Friday, June 24, 2011

Same-sex Household Count Tiny: U.S. Census

Even as the mainstream media uses the census data to imply that America is going gay, the census actually proves, again, that the homosexual population of the nation is minuscule.

For background, read American Homosexual Population is Tiny: Study

UPDATE 7/15/14: Federal government survey finds only 1.6% are homosexual

UPDATE 6/4/12: Media Admit Propaganda Overstating Gay Population

UPDATE 10/6/11: Same-sex married households comprise 0.2% of all married households

UPDATE 9/28/11: Fewer 'Gay Couples' per Census Revisions

UPDATE 8/25/11: UCLA's "same-sex advocacy think tank" analysis of census data shows well under 1% of U.S. households are same-sex couples

UPDATE 8/18/11: Florida same-sex households well under 1% per census

UPDATE 8/10/11: Same-sex couples in Maryland & Virginia about 1% of population

UPDATE 9/20/14 - Census: 'Gay Marriage' Official, but Fewer Marry

-- From "Census 2010: One-Quarter of Gay Couples Raising Children" by Susan Donaldson James, ABC News 6/23/11

Advocates [for the Gay Agenda, such as Stuart Gaffney] say census counts matter in these political debates. They argue that the data is important for understanding their needs and forming policies in the best interest of their children.

"It's something we find out when they are lobbying in legislatures like Albany right now and reps say they don't have someone in their district who it matters to," he said. "That's why it's so critical to show we are in every state, every city and every county in the United States. There are constituents and they need to know we are here."

For the first time ever, the census counts same-sex couples and their children, and as data trickles out state by state, more gay families are being tallied in the South.

In Alabama, there are 11,259 same-sex couples, representing 5.98 couples per 1,000 households [or about one-half of one percent] in the state.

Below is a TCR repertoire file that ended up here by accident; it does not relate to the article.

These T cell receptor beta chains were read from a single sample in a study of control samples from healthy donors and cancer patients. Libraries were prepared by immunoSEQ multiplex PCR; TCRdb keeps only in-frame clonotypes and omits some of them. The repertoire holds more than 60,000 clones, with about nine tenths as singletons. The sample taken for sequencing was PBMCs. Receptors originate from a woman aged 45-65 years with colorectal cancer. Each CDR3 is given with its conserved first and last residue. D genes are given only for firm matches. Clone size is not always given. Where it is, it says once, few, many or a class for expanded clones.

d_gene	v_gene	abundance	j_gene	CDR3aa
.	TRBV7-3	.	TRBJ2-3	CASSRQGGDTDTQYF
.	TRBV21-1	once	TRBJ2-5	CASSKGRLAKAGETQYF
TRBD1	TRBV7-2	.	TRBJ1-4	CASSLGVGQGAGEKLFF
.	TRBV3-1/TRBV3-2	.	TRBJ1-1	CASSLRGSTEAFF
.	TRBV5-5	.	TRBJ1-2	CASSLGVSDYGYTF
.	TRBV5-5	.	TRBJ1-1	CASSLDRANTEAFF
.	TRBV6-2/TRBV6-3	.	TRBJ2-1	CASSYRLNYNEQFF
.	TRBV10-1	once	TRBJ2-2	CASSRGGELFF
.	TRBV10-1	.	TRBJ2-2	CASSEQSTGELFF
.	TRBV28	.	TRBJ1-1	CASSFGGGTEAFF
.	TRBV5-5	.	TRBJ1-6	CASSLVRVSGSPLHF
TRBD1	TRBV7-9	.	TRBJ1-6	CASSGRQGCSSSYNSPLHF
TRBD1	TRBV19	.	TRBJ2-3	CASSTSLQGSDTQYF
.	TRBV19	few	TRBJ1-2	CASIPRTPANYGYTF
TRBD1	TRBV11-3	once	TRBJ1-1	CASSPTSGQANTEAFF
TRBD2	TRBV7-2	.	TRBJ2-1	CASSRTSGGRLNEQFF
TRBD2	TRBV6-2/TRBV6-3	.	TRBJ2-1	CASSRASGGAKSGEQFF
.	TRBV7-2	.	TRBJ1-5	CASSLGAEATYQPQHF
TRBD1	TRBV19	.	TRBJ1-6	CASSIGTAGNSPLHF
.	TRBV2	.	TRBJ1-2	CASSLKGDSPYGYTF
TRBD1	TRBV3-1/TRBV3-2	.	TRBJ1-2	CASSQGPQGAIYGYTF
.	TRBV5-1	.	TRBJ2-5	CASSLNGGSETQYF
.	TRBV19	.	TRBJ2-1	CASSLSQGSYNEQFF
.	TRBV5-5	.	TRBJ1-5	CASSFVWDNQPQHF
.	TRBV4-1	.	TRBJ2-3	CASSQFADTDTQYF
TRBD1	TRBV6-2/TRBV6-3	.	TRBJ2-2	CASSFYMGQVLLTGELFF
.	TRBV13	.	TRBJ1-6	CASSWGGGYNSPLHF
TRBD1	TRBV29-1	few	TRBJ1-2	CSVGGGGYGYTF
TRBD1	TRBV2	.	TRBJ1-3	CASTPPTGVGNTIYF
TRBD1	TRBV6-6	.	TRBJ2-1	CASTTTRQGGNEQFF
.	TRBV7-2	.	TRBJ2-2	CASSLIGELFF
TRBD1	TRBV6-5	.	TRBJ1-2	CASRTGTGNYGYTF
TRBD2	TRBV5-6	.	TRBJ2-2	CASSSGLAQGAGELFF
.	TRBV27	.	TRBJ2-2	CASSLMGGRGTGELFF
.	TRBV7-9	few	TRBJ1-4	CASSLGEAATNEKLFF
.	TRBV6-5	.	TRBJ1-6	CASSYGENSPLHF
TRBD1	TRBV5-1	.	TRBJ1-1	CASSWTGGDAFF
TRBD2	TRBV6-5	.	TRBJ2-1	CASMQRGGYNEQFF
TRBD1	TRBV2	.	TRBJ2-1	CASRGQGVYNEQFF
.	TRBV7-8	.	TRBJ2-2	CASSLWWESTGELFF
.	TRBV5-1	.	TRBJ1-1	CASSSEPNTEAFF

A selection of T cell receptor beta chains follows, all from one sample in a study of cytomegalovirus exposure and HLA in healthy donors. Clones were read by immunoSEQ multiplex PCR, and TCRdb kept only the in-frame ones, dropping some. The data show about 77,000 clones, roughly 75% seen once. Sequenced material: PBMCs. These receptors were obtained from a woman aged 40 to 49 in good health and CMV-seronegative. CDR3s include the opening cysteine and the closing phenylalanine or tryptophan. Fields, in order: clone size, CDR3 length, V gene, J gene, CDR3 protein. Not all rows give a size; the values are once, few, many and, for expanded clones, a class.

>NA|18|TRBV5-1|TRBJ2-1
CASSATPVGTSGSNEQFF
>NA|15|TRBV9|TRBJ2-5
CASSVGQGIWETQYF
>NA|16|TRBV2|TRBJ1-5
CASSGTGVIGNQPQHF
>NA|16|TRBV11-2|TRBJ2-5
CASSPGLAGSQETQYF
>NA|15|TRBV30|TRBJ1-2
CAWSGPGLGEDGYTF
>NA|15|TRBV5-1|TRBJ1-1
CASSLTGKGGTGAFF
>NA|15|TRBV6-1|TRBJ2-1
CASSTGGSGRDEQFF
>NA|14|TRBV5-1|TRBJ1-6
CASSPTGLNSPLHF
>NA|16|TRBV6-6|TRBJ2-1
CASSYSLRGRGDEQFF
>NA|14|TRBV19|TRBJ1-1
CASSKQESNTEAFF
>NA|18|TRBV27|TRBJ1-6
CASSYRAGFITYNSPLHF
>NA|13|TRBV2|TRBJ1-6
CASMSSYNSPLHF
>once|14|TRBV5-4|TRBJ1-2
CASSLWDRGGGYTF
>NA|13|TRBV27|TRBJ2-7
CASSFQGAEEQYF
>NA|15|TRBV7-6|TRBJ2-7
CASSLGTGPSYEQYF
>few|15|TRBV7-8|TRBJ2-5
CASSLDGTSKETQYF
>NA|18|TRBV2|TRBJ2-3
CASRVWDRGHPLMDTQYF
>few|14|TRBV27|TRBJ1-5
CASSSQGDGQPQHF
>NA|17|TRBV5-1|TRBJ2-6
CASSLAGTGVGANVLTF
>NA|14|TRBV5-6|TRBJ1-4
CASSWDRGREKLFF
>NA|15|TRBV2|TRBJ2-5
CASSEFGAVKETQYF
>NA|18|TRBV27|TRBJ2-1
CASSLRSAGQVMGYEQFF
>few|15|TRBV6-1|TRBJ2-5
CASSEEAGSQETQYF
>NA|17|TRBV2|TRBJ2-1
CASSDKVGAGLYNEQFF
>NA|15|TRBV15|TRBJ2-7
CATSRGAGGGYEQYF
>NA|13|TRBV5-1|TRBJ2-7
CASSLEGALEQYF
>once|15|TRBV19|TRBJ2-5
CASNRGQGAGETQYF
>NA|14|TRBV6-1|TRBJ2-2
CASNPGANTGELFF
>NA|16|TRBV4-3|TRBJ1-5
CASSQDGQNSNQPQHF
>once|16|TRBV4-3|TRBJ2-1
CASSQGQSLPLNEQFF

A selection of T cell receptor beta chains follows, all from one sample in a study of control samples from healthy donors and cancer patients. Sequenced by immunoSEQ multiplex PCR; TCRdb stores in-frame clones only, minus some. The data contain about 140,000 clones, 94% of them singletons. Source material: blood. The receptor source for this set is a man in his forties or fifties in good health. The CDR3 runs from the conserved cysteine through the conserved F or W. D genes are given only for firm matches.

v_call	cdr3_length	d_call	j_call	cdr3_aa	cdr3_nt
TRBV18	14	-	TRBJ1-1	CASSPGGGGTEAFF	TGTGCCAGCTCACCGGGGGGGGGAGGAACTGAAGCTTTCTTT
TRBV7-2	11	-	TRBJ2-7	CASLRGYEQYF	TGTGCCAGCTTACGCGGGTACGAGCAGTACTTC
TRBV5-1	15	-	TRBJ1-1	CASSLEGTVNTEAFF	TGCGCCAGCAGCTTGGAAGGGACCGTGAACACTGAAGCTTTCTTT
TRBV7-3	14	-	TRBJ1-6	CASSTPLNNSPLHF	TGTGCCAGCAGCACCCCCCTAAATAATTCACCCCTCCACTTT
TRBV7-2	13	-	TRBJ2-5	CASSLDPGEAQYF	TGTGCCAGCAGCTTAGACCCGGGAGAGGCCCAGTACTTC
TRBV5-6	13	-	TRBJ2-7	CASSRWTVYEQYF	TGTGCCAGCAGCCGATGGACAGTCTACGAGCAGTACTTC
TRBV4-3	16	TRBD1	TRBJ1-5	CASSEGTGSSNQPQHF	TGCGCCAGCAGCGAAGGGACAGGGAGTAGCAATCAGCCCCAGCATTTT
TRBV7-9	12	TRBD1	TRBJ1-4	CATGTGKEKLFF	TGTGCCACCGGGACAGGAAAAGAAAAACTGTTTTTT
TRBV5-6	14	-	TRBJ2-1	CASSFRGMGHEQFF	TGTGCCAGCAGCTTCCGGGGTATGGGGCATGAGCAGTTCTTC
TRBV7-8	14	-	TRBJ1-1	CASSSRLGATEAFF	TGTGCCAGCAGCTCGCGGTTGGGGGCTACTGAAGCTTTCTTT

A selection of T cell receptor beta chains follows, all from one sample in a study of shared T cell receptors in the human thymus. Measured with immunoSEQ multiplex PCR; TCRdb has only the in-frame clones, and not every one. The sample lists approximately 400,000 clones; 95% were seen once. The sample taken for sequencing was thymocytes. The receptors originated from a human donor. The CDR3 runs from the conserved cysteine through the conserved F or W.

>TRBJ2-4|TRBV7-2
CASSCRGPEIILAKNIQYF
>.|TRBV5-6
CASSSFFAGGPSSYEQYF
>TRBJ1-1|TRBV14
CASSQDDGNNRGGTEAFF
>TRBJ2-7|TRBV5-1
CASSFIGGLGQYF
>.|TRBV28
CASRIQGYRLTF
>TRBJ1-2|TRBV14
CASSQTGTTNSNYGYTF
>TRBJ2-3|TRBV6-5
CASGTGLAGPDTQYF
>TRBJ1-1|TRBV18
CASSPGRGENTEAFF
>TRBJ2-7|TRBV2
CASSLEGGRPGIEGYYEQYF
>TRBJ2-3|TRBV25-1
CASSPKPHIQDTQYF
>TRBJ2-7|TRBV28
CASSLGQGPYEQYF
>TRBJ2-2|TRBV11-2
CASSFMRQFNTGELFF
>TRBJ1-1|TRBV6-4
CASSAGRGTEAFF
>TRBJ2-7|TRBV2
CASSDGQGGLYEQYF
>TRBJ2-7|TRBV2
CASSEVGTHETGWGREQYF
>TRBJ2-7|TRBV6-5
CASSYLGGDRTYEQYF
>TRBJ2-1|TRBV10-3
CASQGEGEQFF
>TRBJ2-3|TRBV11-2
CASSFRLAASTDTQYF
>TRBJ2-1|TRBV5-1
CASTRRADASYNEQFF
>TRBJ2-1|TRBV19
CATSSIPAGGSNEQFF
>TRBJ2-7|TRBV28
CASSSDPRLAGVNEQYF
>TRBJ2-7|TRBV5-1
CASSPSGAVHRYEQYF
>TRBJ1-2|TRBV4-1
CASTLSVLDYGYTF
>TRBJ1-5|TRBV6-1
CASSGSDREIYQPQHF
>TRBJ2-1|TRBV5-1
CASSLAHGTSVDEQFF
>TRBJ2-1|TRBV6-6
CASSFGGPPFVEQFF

To read the entire article above, CLICK HERE.

From "Census shows self-identified gay households among Wyoming's fastest-growing demographic groups" by Mead Gruver, Associated Press 6/23/11

Figures from the 2010 census show 1,147 same-sex households in Wyoming, up from 807 in 2000.

Statewide, about 0.4 percent of Wyoming households identified themselves as gay. The Williams Institute estimates 73 percent of those are lesbian couples and 27 percent gay couples.

Wyoming has more self-reporting gay households in its bigger cities: Between 0.5 and 0.6 percent of households in Cheyenne, Casper and Laramie, and close to 0.7 percent in Rock Springs. The census showed Riverton with the biggest share of reported gay couples, 1.2 percent.

To read the entire article above, CLICK HERE.

From "Census statistics show quarter of California same-sex couples raising kids" by Matt O'Brien, Contra Costa Times 6/23/11

[A local Contra Costa County] family of four is among nearly 1 percent of California households -- about 126,000 homes -- headed by same-sex couples, according to statistics from the 2010 census being released Thursday.

. . . San Francisco remains a gay hub -- the city has more than 10,000 gay and lesbian couples . . .

Demographers caution that the numbers may overcount same-sex couples because of opposite-sex couples who miscoded themselves on a confusing form. The errors are amplified because there are far more opposite-sex couples than same-sex couples.